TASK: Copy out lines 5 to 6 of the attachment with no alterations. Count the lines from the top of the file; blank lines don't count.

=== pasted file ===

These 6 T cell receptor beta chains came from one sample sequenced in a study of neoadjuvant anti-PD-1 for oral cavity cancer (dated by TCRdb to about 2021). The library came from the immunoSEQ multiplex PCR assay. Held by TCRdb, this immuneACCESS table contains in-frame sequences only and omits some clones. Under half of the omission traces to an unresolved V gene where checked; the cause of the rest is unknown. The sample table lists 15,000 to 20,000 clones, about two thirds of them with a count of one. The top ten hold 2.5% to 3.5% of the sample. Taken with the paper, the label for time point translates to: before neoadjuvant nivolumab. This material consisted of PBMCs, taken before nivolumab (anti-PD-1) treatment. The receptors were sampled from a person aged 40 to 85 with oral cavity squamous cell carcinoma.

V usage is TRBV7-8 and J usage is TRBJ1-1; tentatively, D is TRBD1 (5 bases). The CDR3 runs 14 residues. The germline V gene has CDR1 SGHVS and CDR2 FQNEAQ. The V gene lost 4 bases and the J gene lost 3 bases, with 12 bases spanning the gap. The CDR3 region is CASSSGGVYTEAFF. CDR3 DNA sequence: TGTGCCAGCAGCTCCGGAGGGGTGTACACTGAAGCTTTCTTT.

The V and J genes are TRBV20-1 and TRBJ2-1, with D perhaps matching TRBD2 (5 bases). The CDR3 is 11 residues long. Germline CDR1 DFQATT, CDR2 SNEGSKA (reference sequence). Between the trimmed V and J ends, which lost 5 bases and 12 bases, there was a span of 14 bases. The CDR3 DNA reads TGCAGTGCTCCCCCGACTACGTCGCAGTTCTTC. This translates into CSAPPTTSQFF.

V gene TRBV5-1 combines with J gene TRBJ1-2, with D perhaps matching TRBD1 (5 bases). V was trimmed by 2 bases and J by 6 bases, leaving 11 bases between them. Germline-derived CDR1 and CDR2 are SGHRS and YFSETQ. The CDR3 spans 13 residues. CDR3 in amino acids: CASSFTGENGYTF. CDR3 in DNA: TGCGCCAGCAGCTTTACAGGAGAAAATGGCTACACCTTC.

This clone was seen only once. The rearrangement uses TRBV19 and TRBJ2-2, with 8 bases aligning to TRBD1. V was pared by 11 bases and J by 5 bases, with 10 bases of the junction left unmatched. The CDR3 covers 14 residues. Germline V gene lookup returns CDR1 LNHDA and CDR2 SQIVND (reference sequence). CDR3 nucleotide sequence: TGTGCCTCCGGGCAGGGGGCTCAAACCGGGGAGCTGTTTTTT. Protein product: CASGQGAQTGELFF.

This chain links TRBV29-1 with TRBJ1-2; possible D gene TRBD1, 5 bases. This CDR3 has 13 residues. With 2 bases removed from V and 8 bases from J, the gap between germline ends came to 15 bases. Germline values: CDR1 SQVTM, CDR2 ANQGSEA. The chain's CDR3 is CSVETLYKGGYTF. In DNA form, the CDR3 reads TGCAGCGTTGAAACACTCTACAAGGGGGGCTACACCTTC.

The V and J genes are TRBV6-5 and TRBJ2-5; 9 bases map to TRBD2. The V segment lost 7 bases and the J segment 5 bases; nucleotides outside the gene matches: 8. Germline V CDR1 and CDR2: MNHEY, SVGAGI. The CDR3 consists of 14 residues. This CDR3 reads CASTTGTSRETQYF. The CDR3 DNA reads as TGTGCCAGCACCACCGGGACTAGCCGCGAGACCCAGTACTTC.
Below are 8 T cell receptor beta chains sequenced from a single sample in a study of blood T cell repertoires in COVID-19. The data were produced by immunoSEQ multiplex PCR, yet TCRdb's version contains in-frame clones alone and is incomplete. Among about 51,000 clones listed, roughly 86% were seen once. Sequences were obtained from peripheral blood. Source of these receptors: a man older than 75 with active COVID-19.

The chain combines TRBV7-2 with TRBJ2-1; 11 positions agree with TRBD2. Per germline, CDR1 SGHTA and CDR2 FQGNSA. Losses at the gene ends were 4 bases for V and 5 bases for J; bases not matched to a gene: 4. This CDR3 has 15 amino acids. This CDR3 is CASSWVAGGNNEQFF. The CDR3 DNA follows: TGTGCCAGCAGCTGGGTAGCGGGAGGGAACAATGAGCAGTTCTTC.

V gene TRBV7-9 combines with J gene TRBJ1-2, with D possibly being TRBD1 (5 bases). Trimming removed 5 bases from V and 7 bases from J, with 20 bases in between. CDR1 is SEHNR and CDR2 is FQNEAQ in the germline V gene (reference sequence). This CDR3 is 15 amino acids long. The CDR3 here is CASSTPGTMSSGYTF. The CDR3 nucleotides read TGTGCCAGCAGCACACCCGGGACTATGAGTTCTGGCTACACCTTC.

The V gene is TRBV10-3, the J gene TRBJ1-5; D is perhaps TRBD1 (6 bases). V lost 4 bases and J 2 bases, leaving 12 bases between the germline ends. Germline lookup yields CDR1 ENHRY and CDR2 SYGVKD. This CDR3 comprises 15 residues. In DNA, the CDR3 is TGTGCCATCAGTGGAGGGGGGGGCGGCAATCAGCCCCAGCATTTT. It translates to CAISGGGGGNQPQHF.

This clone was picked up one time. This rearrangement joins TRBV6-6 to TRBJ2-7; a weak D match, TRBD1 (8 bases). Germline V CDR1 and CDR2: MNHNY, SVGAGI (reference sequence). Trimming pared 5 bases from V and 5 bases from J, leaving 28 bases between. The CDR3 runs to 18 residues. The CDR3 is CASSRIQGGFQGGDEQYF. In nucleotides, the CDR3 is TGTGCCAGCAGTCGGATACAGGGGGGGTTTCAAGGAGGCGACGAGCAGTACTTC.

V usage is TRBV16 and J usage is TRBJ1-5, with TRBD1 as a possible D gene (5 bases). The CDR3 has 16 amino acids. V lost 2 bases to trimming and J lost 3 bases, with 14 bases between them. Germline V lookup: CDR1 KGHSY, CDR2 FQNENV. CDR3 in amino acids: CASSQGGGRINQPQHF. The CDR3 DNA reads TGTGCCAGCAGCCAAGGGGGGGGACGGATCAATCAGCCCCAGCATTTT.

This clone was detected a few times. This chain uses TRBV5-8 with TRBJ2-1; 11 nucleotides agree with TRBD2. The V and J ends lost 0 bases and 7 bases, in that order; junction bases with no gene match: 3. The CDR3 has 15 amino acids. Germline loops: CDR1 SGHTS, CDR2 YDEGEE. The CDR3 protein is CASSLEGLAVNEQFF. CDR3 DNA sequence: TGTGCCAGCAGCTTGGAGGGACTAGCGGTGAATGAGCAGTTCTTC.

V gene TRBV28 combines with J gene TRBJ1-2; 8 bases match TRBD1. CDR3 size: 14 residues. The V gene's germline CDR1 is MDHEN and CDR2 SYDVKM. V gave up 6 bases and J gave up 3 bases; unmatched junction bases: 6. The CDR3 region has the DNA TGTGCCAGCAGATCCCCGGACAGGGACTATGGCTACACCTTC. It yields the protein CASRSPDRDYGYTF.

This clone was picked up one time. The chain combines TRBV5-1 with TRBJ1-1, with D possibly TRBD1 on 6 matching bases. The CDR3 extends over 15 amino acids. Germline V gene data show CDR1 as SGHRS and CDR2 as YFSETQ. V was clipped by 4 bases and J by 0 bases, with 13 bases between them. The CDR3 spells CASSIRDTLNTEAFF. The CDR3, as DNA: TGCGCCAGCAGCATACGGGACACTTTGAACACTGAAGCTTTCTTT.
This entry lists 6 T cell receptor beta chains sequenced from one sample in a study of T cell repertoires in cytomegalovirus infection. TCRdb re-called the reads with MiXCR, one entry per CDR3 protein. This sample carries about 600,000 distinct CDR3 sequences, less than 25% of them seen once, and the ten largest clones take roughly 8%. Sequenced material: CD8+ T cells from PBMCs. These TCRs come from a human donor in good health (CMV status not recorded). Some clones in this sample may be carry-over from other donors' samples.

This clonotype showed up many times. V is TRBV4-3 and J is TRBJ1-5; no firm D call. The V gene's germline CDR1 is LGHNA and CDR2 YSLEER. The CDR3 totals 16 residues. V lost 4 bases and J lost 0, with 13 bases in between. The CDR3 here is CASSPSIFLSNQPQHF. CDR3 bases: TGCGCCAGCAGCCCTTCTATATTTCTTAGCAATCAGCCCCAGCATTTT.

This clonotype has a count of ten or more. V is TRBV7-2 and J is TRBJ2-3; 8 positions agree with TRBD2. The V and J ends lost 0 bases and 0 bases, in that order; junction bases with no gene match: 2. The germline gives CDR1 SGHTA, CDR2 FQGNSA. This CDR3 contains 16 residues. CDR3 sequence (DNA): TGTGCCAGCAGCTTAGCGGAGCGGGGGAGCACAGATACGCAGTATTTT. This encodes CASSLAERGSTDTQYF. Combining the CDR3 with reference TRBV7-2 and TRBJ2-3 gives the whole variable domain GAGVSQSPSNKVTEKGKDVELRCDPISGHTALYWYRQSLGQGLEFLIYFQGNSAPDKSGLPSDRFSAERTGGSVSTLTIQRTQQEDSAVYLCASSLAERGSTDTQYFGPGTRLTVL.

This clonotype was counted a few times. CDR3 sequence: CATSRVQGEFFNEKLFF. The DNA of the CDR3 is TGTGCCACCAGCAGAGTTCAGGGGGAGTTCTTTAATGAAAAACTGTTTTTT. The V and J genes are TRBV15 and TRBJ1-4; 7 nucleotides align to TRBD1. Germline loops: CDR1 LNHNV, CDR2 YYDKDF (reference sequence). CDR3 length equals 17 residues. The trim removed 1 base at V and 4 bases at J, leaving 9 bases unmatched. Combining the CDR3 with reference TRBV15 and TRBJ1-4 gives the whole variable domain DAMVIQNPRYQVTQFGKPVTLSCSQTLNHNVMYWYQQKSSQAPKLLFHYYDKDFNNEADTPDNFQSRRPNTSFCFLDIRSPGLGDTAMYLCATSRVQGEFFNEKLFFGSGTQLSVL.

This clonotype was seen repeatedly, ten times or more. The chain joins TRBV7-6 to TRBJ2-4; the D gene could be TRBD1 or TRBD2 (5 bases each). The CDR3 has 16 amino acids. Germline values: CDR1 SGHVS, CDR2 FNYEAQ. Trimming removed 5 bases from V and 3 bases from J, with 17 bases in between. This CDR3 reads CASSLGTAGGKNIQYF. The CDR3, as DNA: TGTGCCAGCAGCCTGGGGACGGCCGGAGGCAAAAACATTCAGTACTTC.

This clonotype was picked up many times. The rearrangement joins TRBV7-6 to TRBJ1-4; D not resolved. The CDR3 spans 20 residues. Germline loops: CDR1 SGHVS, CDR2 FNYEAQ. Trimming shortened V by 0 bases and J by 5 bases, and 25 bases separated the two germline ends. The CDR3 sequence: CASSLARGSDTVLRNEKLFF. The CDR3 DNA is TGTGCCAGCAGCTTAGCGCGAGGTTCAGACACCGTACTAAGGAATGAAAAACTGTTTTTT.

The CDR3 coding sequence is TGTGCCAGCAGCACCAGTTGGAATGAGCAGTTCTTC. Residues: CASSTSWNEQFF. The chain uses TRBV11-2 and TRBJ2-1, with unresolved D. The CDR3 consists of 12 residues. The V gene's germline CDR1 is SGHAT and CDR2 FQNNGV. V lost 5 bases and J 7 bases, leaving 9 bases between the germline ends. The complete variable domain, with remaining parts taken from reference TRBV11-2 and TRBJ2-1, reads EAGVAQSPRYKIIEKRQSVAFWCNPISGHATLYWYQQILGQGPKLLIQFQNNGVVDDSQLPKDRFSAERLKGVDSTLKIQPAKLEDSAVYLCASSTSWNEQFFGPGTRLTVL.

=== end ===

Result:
This clone was seen only once. The rearrangement uses TRBV19 and TRBJ2-2, with 8 bases aligning to TRBD1. V was pared by 11 bases and J by 5 bases, with 10 bases of the junction left unmatched. The CDR3 covers 14 residues. Germline V gene lookup returns CDR1 LNHDA and CDR2 SQIVND (reference sequence). CDR3 nucleotide sequence: TGTGCCTCCGGGCAGGGGGCTCAAACCGGGGAGCTGTTTTTT. Protein product: CASGQGAQTGELFF.

This chain links TRBV29-1 with TRBJ1-2; possible D gene TRBD1, 5 bases. This CDR3 has 13 residues. With 2 bases removed from V and 8 bases from J, the gap between germline ends came to 15 bases. Germline values: CDR1 SQVTM, CDR2 ANQGSEA. The chain's CDR3 is CSVETLYKGGYTF. In DNA form, the CDR3 reads TGCAGCGTTGAAACACTCTACAAGGGGGGCTACACCTTC.